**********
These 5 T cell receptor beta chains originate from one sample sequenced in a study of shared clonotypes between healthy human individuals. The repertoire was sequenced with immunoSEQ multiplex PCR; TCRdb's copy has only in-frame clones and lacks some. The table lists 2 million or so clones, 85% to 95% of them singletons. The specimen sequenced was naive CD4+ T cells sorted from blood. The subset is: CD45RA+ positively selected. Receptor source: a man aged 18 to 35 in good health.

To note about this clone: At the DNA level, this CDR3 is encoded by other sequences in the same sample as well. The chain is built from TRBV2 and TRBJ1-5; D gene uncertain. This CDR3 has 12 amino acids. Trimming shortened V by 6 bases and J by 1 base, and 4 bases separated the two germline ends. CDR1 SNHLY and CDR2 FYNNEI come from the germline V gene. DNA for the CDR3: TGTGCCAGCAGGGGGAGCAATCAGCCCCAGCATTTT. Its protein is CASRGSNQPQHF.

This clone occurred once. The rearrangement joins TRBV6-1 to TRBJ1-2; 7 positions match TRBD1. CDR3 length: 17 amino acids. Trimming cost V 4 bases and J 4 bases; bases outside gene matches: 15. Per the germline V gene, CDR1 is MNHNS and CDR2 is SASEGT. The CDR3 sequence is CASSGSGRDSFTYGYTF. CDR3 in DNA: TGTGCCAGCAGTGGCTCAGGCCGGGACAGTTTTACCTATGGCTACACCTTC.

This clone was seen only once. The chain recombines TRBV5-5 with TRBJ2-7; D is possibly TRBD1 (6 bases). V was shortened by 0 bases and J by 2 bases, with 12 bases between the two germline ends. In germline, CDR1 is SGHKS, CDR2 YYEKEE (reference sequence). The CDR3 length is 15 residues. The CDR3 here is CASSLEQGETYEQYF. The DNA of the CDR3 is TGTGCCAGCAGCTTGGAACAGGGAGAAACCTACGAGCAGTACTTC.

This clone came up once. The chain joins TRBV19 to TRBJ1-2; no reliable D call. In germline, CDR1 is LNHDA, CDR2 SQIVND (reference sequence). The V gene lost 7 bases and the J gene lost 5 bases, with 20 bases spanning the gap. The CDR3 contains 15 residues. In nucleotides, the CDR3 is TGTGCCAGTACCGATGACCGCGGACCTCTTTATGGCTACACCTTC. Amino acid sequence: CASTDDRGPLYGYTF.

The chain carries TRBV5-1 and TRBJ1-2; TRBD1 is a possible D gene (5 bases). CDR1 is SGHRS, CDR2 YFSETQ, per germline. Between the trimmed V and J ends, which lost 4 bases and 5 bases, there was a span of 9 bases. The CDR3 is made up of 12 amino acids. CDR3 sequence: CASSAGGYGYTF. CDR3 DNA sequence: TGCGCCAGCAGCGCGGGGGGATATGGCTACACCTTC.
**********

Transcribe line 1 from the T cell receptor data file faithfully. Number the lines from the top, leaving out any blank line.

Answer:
These 5 T cell receptor beta chains originate from one sample sequenced in a study of shared clonotypes between healthy human individuals. The repertoire was sequenced with immunoSEQ multiplex PCR; TCRdb's copy has only in-frame clones and lacks some. The table lists 2 million or so clones, 85% to 95% of them singletons. The specimen sequenced was naive CD4+ T cells sorted from blood. The subset is: CD45RA+ positively selected. Receptor source: a man aged 18 to 35 in good health.